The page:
My topic of choice was decided from two fold reasoning:
Personal events that have served as a reminder not to take things for granted
Music, concerts, attractive people who play instruments and make others scream, cry or swoon in excitement… it would be absolutely insane to try and deny that all these things exist in the world as we know it on a regular, unavoidable basis. Setting aside for a moment, the focus on shifting paradigms and methodologies for giving the public access, (a la download vs. physical, digital vs. analog,) music is everywhere. Whether we choose to embrace it or not, sound is inherently attached to physical existence. It’s the process of sound acknowledgement and accumulated appreciation that separates sound as noise against what people designate as music.
Yet, let’s pause for a moment and think about what the U.S. has felt compelled to develop and grow over the years with “Music in Our Schools.” The need for curriculums and the growing pool of competing subject areas have put this inherent phenomenon at ever-stiffening odds with other such inherent things as itself. The world and its processes, artistic and scientific, began and maintained function long before dedicated humans studied, labeled and isolated any number of them. This is how subject wars can form: Despite being equally inherent, the priorities of knowledgeable humans is what determines importance and majority vs. minority attention to any one field.
If this is how we accept things though, that educators have to find “special times” wherein they can highlight the field most important to them in a never ending battle for attention, are we not losing sight of the most crucial and equalizing point amidst all of education to begin with?
LEARNING and EXPANSION OF THE HUMAN EXPERIENCE.
I realize there are rules set, parameters created and standards developed that serve students well (most of the time) and I’m in no way posing a plan to re-make the entire world’s educational system as we know it. However, sometimes, I think in getting caught up among regulations and competition and occasional spite for our colleagues of academia, there is loss of the greater good in learning. Months of the year that have things attached to them are usually for the purpose of awareness. Go back to what I said in the beginning though: It is undeniable that we are aware of music every single day.
- You get in your car and turn on the radio; whether traditional or satellite on-demand.
- Your office elevator has somewhat bland but ever playing music while you travel to your floor.
- The strip mall where you often have lunch with co-workers plays music as you window browse.
- Bars and restaurants blast popular hits and feature cover bands.
- Television shows and every single commercial.
Just a few examples –and those kinds of experiences permeate many people’s days on and on I’m sure. Not to mention a myriad of other ways I haven’t listed. So is fundamental awareness really what it’s still about with “Music in Our Schools?” I’d venture to say basic awareness falls secondary to appreciation at this point.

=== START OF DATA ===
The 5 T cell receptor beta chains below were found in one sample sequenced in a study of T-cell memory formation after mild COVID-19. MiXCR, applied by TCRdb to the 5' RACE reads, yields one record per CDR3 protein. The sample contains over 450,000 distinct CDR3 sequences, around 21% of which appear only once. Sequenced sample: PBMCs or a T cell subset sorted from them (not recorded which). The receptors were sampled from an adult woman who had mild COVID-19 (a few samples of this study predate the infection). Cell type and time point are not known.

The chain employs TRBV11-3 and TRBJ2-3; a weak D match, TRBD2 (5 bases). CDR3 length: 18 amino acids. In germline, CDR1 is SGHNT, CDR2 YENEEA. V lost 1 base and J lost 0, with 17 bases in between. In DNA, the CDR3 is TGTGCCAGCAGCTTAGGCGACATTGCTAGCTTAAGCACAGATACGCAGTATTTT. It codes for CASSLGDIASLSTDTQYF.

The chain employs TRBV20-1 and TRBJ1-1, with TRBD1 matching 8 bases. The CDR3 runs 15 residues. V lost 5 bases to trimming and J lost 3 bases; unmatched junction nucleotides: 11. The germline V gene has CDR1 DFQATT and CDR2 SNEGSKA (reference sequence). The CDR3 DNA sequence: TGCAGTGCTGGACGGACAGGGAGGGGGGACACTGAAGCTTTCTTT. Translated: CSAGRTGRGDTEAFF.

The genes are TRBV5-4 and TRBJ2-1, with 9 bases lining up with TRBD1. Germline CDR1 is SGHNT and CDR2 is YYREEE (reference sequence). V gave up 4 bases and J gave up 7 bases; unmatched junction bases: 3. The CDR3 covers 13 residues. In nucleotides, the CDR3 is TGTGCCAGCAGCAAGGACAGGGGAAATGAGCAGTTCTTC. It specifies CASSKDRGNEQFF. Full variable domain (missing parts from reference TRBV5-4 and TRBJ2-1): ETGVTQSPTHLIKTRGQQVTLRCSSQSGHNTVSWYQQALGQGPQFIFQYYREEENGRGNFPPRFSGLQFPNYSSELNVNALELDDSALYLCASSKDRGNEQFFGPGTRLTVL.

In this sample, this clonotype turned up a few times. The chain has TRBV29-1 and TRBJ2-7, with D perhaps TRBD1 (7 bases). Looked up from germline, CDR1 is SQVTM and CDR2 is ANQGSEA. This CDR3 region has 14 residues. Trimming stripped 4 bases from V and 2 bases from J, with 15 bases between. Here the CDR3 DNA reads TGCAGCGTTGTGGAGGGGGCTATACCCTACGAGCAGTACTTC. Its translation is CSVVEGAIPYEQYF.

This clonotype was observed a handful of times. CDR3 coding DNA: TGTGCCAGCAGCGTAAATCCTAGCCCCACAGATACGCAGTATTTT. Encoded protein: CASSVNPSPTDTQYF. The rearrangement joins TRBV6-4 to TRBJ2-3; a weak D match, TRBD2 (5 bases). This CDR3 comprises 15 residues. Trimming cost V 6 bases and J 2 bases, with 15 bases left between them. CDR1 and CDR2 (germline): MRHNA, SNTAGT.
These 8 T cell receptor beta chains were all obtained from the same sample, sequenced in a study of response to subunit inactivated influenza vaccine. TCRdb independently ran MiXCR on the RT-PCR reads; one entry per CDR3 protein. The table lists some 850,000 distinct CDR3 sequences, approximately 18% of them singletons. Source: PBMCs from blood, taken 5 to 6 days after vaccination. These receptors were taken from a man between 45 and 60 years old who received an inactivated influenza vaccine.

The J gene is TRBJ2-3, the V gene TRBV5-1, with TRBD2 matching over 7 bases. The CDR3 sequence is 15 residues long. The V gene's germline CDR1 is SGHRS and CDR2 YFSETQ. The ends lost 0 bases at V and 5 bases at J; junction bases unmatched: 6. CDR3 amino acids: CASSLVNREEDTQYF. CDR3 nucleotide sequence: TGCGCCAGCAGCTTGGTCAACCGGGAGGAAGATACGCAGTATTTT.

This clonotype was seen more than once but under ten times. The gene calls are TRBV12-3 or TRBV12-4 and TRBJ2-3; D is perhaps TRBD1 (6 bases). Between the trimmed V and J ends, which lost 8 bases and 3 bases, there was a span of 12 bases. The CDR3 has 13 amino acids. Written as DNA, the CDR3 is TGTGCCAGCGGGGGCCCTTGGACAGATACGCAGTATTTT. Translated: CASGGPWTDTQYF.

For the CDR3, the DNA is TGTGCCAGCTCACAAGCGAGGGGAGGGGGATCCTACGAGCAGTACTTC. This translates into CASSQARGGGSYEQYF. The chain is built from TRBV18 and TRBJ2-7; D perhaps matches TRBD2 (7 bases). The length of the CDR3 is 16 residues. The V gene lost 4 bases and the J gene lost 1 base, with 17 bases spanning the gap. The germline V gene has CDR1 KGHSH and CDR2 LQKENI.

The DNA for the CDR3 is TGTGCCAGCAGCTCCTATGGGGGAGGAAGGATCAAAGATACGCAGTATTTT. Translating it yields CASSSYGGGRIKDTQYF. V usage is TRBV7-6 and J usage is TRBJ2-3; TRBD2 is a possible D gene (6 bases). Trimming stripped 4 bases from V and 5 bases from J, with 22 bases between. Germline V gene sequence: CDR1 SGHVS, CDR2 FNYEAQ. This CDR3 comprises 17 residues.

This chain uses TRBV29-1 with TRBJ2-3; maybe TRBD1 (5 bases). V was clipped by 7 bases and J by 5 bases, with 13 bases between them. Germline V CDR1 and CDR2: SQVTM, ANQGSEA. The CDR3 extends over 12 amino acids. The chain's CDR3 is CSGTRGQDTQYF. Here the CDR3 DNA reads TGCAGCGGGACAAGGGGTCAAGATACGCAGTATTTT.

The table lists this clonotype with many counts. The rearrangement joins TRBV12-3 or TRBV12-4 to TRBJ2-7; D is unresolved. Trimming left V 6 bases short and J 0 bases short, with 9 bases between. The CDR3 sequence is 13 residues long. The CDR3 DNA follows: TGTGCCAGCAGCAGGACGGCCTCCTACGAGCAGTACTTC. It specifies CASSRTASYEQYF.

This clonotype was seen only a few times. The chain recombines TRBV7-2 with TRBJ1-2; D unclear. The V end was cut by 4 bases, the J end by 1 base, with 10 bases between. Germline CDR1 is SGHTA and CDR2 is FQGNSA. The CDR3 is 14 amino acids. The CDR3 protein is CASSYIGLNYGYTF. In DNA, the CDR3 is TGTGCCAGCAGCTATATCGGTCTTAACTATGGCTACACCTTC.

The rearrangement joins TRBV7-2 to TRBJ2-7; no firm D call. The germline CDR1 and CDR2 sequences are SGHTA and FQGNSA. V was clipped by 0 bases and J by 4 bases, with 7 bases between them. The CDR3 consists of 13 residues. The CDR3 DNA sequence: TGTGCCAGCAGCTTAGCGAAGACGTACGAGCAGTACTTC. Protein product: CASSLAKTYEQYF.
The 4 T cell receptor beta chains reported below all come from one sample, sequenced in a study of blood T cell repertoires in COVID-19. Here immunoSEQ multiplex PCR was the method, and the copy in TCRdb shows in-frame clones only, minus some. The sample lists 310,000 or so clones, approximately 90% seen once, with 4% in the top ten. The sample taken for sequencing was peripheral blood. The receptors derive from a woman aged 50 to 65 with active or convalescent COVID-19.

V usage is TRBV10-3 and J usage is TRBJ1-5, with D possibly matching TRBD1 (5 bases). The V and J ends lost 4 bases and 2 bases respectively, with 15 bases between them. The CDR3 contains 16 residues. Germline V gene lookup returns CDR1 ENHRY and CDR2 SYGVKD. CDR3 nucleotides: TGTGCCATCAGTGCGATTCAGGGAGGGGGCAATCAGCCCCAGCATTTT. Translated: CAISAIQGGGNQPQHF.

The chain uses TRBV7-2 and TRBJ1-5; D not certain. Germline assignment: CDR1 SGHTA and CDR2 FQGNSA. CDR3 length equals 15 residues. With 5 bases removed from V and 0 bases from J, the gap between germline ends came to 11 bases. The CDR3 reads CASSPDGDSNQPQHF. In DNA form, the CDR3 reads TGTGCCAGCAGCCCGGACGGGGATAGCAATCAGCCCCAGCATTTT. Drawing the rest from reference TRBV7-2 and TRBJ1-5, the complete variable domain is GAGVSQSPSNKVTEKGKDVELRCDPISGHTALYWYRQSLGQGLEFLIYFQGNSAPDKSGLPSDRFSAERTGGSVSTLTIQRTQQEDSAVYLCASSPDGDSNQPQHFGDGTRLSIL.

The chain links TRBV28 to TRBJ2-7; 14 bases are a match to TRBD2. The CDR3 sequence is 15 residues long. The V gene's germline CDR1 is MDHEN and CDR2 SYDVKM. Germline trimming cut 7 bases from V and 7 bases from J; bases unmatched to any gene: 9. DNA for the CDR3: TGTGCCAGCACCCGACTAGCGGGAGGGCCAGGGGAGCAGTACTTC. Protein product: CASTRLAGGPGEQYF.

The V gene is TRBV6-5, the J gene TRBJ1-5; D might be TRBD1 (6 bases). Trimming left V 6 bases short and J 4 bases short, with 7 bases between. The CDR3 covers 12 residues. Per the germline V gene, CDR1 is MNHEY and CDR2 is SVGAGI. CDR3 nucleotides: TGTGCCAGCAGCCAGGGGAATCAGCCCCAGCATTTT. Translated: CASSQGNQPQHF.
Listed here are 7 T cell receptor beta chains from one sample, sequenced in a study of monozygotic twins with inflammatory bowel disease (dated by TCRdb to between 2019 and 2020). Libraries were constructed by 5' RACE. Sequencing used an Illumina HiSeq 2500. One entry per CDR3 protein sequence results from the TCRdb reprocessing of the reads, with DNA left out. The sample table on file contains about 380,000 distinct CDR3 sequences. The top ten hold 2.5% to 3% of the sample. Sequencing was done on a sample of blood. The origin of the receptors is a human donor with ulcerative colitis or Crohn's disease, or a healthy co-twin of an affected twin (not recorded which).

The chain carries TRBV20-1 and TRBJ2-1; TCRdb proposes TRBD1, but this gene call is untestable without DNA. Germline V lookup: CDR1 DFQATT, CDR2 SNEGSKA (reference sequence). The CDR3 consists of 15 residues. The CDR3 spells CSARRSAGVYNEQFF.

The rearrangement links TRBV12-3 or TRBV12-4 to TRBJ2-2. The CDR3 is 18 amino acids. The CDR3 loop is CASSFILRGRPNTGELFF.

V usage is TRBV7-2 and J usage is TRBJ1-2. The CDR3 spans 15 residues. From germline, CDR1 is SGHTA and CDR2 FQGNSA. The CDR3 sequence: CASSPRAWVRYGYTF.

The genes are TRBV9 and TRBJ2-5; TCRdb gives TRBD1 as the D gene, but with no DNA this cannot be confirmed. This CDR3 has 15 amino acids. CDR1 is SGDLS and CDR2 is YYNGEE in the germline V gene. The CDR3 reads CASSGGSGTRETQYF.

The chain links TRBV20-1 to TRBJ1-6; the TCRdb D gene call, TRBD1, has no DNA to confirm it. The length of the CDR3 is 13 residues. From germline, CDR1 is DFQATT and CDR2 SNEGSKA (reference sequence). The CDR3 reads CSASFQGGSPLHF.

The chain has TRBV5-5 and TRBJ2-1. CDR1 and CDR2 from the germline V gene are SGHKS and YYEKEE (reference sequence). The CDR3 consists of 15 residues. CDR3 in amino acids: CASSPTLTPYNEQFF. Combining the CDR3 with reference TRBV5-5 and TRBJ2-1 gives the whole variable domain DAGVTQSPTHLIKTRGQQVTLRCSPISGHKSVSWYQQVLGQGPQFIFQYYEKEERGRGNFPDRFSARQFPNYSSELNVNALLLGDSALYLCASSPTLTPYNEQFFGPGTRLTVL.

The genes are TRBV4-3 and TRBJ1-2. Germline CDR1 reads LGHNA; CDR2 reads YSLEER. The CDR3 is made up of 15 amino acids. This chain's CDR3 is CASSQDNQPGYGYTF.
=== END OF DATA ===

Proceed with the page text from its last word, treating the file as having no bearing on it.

Is it fair though, to say that such a time slot designation can become lip-service if it’s supposed to be about appreciation? Music is everywhere but we expect it. When was the last time you turned on your radio or logged into iTunes and considered nothing might be there? Regardless of whether you are a hardcore music teacher or just a guy who uses the local bar cover band as a recreational way to relax after a hard day at the office, and whether you as a parent might think garage rock bands are a waste of time that don’t constitute a “real job,” the garage jamming teen and the college certified educator both had to do the same thing. They had to learn something new. How they go about it might be different and what their end objectives are might be different but both people can say they have more knowledge than they did before.
Typically I’m all about informing people through very carefully articulated opinions and thorough research. Perhaps that’s part of society’s problem though. Such a level of micro-analyzation, akin to impressionism and pointilism, hinders upon the big picture. Perhaps once in a while it’s not merely okay, but necessary to state broad truths for the sake of general perspective. In this case, instead of trying to win people over on music, or disseminating the reasons its needed/more important than given credit for, let’s support music in our schools because it’s something else kids can learn. Learning itself should never be frowned upon and if all educators across every field can stand together on that, maybe lines of curriculum competition will come around more to be like interlocking circles of commonality, even if there are less meticulous statistics to promote such a change.
If nothing else, as much as anything else, music has infinite value as something to be explored and learned to varying degrees for a variety of society’s ‘expected’ purposes. (no matter your like or dislike of them) When subject percentages in curriculums start to get crazy, I believe education should always hark back and equalize itself on this single principle.